If change happened last year, get ready for even more change. The ongoing health threats associated with the coronavirus; climate disruptions like megadroughts, 1000-year floods, and uncontained wildfires; and people displaced by political and military unrest – these combine to impact every community, city, nation, and the world. We are all, every one of us, dealing with accelerated change, and we all need to find the resources and tools to navigate it.
How will you, your clients, your company, your industry adapt to the radical ways in which our world is shifting? What will keep you grounded?
The new normal requires us to be creative, innovative, and flexible. Let’s look at how being grounded--in your body, your mind, and your emotions—is critical to staying balanced, when nothing else is.
When you are grounded, you have the ability to be calm in the midst of uncertainty. It means that you are able to stay focused on your values and your vision for your life and not get derailed by what’s going on around you.
One simple (not necessarily easy!) way to stay grounded is to focus on your body, either through exercise or using relaxation techniques like breathing (taking slow, deep breaths).
For me, making a training schedule and following through on it has been key. With the help of my coach, Rob at http://colburnbodyconcepts.com, I’ve been able to keep up with my running. But what really has energized me lately is the community pool http://www.weehawken-nj.us newly built in my neighborhood. I’ve been going swimming every morning I can and doing the swimming workouts outlined by Rob on https://app.trainingpeaks.com. I might be able to jump back in doing lake and ocean swims by the time Spring 2022 comes around. The pool is an outdoor pool and only opened for a few weeks until they build the cover which should be ready in December 2022. In September I will sign up again for the Masters Swim Team Unify https://www.teamunify.com/SubTabGeneric.jsp?team=njbac&_stabid_=63739 to get at least a swim per week early Sunday mornings until the cover of the Weehawken pool is ready. Once the cover is built I will be training every week and may attempt the 4.4 mile Great Chesapeake Bay Swim http://www.bayswim.com in 2022 or 2023 if everything lines up.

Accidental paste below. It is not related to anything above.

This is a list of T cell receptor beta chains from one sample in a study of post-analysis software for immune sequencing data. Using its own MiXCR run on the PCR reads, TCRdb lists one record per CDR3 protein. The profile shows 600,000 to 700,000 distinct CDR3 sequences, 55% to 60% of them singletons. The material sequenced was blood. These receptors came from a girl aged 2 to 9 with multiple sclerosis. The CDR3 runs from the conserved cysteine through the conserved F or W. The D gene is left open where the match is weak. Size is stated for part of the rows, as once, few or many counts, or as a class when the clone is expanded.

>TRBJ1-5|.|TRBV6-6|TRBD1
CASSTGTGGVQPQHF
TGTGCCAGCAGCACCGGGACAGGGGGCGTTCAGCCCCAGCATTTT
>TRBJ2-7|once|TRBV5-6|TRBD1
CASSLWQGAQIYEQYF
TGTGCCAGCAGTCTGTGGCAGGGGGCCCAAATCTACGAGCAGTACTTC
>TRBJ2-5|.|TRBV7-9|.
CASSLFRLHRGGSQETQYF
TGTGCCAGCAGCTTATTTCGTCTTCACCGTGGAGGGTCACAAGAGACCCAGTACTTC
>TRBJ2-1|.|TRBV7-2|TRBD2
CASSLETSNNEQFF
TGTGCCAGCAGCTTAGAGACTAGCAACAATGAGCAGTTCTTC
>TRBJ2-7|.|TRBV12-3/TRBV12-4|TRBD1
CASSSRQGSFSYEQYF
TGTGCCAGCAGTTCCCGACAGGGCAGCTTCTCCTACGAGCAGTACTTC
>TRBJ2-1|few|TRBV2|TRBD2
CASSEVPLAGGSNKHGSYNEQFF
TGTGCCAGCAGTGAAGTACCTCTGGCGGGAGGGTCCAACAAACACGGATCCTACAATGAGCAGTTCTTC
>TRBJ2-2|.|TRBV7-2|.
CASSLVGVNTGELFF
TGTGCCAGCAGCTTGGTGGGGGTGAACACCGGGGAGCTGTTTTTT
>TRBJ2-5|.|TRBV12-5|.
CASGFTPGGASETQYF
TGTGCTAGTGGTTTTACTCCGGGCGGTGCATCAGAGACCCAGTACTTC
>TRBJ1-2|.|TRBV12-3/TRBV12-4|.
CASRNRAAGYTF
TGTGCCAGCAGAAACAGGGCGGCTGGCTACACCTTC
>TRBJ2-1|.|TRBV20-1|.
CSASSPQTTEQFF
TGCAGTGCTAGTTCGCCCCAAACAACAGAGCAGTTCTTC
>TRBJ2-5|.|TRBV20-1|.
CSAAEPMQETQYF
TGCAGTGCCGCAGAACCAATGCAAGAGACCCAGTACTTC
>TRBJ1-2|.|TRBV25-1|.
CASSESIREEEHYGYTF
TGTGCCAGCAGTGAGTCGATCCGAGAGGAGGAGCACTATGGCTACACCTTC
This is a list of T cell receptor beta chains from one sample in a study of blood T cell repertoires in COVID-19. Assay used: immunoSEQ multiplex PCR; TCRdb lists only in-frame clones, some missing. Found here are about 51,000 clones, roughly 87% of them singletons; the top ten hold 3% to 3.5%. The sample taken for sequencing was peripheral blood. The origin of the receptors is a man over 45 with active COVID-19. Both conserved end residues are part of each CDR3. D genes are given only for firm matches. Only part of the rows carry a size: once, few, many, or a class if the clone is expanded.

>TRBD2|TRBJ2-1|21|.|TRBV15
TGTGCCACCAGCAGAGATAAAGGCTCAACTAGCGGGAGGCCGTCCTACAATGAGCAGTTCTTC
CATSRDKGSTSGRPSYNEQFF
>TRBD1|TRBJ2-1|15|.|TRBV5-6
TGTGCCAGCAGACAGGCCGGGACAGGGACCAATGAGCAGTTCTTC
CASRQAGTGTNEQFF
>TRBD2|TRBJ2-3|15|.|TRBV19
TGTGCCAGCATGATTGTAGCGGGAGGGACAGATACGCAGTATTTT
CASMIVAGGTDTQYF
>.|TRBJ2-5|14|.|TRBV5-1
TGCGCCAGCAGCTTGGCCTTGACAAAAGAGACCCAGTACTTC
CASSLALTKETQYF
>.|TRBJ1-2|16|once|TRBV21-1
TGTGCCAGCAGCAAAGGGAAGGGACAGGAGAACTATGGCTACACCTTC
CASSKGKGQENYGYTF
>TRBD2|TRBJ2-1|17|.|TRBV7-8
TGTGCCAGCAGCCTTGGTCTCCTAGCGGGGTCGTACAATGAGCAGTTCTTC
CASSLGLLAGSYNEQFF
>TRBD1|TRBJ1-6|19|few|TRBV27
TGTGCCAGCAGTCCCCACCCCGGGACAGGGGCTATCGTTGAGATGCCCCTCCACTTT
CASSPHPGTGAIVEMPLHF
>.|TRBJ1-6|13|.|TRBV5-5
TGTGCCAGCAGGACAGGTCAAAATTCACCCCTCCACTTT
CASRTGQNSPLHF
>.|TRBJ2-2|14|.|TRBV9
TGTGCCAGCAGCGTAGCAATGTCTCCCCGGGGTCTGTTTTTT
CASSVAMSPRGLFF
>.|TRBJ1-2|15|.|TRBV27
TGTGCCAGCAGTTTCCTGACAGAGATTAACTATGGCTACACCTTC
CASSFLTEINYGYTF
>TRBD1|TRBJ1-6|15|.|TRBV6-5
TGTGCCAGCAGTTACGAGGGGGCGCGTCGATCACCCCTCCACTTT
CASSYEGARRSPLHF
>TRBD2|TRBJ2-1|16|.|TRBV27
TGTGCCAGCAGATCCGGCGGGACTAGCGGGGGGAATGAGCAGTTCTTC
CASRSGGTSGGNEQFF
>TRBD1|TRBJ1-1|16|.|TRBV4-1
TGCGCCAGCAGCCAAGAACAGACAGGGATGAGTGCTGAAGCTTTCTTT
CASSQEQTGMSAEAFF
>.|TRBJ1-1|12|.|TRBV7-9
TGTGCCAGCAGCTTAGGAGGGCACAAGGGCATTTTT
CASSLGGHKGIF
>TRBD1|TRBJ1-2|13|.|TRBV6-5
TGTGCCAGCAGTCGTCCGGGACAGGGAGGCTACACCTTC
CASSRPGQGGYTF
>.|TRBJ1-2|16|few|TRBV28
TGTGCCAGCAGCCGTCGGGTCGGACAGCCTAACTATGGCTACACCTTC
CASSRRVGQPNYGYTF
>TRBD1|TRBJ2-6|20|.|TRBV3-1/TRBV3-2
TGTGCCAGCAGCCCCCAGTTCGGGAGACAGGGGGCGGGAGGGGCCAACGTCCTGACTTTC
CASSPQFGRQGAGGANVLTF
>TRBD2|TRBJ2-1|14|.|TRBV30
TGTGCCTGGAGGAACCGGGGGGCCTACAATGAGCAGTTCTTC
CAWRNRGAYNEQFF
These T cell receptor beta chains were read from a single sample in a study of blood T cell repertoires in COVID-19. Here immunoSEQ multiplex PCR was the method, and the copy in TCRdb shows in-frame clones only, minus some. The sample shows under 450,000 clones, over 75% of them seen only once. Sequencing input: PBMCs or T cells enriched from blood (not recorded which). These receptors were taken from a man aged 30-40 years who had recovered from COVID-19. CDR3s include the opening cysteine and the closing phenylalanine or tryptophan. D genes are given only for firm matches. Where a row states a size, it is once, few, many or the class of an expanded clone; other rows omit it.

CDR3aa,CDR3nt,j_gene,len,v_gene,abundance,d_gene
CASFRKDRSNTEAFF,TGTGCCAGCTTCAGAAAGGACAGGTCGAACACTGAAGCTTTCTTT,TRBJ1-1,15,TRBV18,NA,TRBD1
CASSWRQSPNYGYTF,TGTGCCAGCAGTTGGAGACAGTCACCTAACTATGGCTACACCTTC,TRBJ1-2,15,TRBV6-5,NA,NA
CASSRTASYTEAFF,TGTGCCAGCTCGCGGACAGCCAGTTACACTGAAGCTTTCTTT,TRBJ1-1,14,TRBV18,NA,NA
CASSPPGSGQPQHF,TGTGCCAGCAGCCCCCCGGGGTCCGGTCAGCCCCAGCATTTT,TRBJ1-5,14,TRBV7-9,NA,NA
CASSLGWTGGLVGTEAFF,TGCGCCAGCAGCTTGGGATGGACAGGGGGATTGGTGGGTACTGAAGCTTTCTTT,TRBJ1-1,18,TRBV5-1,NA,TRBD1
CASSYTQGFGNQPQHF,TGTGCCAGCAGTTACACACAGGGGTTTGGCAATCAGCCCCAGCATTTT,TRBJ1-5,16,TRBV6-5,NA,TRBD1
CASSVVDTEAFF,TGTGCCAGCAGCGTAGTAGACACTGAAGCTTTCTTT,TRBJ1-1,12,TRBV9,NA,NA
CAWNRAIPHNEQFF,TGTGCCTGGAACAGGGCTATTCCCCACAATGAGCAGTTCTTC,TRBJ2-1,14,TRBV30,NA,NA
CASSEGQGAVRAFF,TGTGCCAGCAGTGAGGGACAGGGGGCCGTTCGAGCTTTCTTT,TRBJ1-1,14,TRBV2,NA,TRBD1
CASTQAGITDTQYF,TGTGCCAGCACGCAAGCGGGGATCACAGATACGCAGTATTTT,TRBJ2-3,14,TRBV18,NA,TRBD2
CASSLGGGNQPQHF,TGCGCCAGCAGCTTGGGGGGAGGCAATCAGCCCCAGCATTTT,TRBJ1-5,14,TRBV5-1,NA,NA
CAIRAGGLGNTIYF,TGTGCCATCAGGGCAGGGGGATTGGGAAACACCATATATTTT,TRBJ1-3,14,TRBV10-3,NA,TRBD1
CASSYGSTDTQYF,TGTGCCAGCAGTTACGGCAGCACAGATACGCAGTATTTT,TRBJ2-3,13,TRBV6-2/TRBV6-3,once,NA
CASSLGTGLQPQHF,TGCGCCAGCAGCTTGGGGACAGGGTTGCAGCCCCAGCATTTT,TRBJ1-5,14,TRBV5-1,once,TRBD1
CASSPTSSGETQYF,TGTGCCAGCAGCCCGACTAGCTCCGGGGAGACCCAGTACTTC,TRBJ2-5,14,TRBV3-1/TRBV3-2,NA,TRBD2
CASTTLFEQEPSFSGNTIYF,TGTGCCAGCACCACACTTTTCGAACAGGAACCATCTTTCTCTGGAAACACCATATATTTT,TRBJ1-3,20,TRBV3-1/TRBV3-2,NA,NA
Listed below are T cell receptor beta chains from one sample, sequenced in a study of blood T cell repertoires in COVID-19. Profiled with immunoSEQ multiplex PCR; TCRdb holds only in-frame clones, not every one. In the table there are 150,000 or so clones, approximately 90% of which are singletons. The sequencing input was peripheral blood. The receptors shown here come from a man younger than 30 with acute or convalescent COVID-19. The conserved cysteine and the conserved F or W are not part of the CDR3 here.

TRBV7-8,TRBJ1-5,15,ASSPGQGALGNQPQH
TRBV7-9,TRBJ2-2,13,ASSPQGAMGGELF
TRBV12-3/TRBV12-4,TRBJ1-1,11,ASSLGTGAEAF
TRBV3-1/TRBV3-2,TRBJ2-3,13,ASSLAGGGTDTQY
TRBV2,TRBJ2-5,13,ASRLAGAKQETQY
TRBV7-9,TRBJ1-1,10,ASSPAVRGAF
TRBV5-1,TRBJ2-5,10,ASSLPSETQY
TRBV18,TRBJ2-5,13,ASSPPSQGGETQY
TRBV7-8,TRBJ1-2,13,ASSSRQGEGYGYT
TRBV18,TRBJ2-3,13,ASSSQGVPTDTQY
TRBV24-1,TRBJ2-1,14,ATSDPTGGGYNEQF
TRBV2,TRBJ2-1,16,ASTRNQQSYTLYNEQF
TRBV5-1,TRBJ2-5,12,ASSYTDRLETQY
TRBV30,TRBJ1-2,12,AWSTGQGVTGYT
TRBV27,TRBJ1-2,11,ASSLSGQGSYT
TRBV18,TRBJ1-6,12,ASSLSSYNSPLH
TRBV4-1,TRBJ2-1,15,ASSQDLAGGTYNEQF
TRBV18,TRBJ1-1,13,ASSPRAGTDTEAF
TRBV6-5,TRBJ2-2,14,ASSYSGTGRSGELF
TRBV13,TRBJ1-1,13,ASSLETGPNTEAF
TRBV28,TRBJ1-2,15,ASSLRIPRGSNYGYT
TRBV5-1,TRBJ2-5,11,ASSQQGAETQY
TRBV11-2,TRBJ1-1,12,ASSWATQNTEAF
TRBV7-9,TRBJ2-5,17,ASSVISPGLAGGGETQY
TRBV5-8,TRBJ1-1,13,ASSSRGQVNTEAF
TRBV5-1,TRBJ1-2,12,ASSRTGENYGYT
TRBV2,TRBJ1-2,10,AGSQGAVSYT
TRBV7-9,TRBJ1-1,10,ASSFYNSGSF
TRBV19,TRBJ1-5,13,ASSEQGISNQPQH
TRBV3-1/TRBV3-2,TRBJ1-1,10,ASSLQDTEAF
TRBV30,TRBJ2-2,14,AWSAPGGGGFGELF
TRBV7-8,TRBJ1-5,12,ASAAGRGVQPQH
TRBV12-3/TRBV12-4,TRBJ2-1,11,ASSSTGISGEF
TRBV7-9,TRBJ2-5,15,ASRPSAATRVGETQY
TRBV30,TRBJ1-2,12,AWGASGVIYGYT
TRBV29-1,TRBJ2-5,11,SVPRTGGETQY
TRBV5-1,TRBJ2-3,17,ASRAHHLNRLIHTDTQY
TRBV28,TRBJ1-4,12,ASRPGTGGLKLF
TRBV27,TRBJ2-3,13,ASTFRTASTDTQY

I’m sharing this because staying on track with exercise has helped me so much to navigate the pandemic and its ups and down. As you likely know, research shows that exercise increases production of endorphins (the neurotransmitters responsible for making you feel good!), improving mood and mitigating the negative effects of stress. It helps us to be present in the moment.
Mental and Emotional Grounding
Life feels like it’s getting redefined daily. So what else can you do to manage all these changes and surprises and stay grounded? In addition to exercise and other physical grounding techniques, there are ways to refocus mentally, quieting down our overloaded brains by redirecting negative or overwhelming thoughts. And just like we need to exercise our bodies regularly to keep them in shape, we need to practice certain mental habits to keep our minds in shape and help us self-regulate.